Releases in Avion are a collection of stories thatโ€”when shipped togetherโ€”will deliver working, coherent software for your end-users. Depending on the maturity of your project, this could be an "MVP" or it could be a particular feature set, like "Ratings & Reviews". Some customers use releases for time-based delivery cycles, like Q1 and Q2, for example. However, it's worth noting that releases are not intended to be used as sprints in Avion. The story map is agnostic of your sprints.

Releases are powerful because they allow you to plan based on value to your end-users. They span horizontally across your backbone, cutting through the steps and forcing you to plan more holistically.

The order of your releases matters! The order should follow your delivery priorities, so the top release is the next to be delivered, or is already in progress.

Create releases

Hover above any existing release and you will see an Add release button. Clicking this will create a new release and open up a panel for you to fill in some detail about the release.

Archive releases

When you have completed a release and need it to be removed from the story map, you can archive it. Do this by clicking Archive release from the release details panel or by right-clicking on the release name and selecting Archive release.

You can view your archived releases by going to the story map Archive from the side bar. From here you can restore releases to view your previously delivered plans.

Unplanned release

The unplanned release is a special type of release that holds stories that are not yet part of your delivery plans. The unplanned release:

  • Will be present by default when you create a new story map

  • Will always be at the bottom of the story map, (as the priority of your releases run from highest, at the top to lowest, at the bottom)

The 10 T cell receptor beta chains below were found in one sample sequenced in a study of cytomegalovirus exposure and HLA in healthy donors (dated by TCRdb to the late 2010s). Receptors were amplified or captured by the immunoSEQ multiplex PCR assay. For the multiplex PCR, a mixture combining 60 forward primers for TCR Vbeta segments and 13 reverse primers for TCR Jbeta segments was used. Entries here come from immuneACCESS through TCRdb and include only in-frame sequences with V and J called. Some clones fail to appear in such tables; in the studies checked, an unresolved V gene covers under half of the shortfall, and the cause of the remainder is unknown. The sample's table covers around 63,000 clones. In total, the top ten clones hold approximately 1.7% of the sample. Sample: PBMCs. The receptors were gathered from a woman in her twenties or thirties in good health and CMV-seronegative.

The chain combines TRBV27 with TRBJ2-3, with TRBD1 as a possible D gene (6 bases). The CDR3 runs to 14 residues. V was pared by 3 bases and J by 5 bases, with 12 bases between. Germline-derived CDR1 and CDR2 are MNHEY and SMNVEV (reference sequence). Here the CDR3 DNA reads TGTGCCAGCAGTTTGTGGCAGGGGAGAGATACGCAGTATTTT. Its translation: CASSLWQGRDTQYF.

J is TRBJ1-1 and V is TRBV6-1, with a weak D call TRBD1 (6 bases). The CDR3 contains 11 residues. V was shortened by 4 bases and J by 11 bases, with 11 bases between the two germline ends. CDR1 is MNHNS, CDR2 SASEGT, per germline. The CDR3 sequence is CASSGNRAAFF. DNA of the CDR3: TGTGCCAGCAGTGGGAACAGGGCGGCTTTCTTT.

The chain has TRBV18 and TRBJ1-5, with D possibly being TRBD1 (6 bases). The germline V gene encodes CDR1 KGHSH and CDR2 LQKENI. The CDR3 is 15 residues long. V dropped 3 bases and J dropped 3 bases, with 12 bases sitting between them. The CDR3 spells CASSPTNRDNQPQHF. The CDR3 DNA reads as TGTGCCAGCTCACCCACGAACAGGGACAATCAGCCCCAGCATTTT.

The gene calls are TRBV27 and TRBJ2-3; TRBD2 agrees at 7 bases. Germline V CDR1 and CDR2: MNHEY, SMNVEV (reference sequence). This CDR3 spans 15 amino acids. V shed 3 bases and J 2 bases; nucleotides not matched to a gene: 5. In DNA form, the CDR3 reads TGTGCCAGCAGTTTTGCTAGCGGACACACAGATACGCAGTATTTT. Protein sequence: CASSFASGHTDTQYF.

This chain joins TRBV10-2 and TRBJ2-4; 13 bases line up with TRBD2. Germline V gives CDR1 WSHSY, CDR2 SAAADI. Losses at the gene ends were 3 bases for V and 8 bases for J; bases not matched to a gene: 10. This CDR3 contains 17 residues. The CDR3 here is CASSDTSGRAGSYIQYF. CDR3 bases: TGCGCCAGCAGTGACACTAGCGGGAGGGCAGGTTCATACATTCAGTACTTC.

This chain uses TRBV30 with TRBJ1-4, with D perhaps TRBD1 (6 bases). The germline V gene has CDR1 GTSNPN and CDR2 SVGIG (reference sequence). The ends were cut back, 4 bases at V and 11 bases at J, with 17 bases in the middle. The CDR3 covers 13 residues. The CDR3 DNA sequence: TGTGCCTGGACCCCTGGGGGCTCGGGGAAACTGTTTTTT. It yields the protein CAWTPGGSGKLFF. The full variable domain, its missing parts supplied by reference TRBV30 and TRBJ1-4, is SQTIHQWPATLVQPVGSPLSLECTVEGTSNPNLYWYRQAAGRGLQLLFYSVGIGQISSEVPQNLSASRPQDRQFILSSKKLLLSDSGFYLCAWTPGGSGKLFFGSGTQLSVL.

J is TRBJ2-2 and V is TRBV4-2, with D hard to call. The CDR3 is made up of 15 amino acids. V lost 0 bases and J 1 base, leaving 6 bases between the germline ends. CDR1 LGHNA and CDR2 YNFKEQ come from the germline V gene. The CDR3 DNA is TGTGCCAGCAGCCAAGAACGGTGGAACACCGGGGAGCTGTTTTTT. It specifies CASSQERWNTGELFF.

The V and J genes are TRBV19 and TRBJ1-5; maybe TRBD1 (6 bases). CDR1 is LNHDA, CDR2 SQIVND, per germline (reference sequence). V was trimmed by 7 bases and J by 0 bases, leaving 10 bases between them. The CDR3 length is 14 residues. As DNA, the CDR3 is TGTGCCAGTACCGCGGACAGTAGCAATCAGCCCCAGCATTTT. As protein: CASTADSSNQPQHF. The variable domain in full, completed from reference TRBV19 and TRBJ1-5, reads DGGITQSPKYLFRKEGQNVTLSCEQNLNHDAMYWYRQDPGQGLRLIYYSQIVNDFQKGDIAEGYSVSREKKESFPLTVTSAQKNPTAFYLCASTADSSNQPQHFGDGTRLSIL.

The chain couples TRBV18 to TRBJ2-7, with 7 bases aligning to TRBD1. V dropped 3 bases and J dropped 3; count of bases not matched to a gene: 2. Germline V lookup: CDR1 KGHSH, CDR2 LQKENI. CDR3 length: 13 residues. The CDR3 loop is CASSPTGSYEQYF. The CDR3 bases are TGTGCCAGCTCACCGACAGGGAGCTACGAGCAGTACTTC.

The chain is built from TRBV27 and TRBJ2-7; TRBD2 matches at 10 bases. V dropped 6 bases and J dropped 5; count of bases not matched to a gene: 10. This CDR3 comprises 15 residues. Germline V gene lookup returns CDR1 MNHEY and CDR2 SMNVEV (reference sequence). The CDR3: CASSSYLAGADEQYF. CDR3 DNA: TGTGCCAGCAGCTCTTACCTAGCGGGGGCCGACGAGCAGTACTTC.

• Cannot be renamed

  • Cannot be pushed to integrations (although individual stories can be, if you want)

  • Cannot be archived or deleted

Best practice

  • Releases are a powerful tool for sorting by must/could/should have (MoSCoW). This can be a great way to come up with your initial MVP

  • Order your releases from most important and most clear at the top to least important and most hazy at the bottom. This is your development roadmap

  • If a release is too large, try splitting it down into two or three deliverable chunks. But make sure each chunk delivers value on its own. For instance โ€” Ratings & Reviews Base, Ratings & Reviews Enhancements, etc

  • We recommend not tying releases to sprints. Check this diagram for a nice illustration of our recommended delivery model:

  • Aim to make releases valuable and measurable. Set out the metrics you intend to measure when planning the release

  • Use the collapse/expand release feature to make planning easier. You can right-click a release name to access this or click the release's horizontal line to toggle the collapse/expand state

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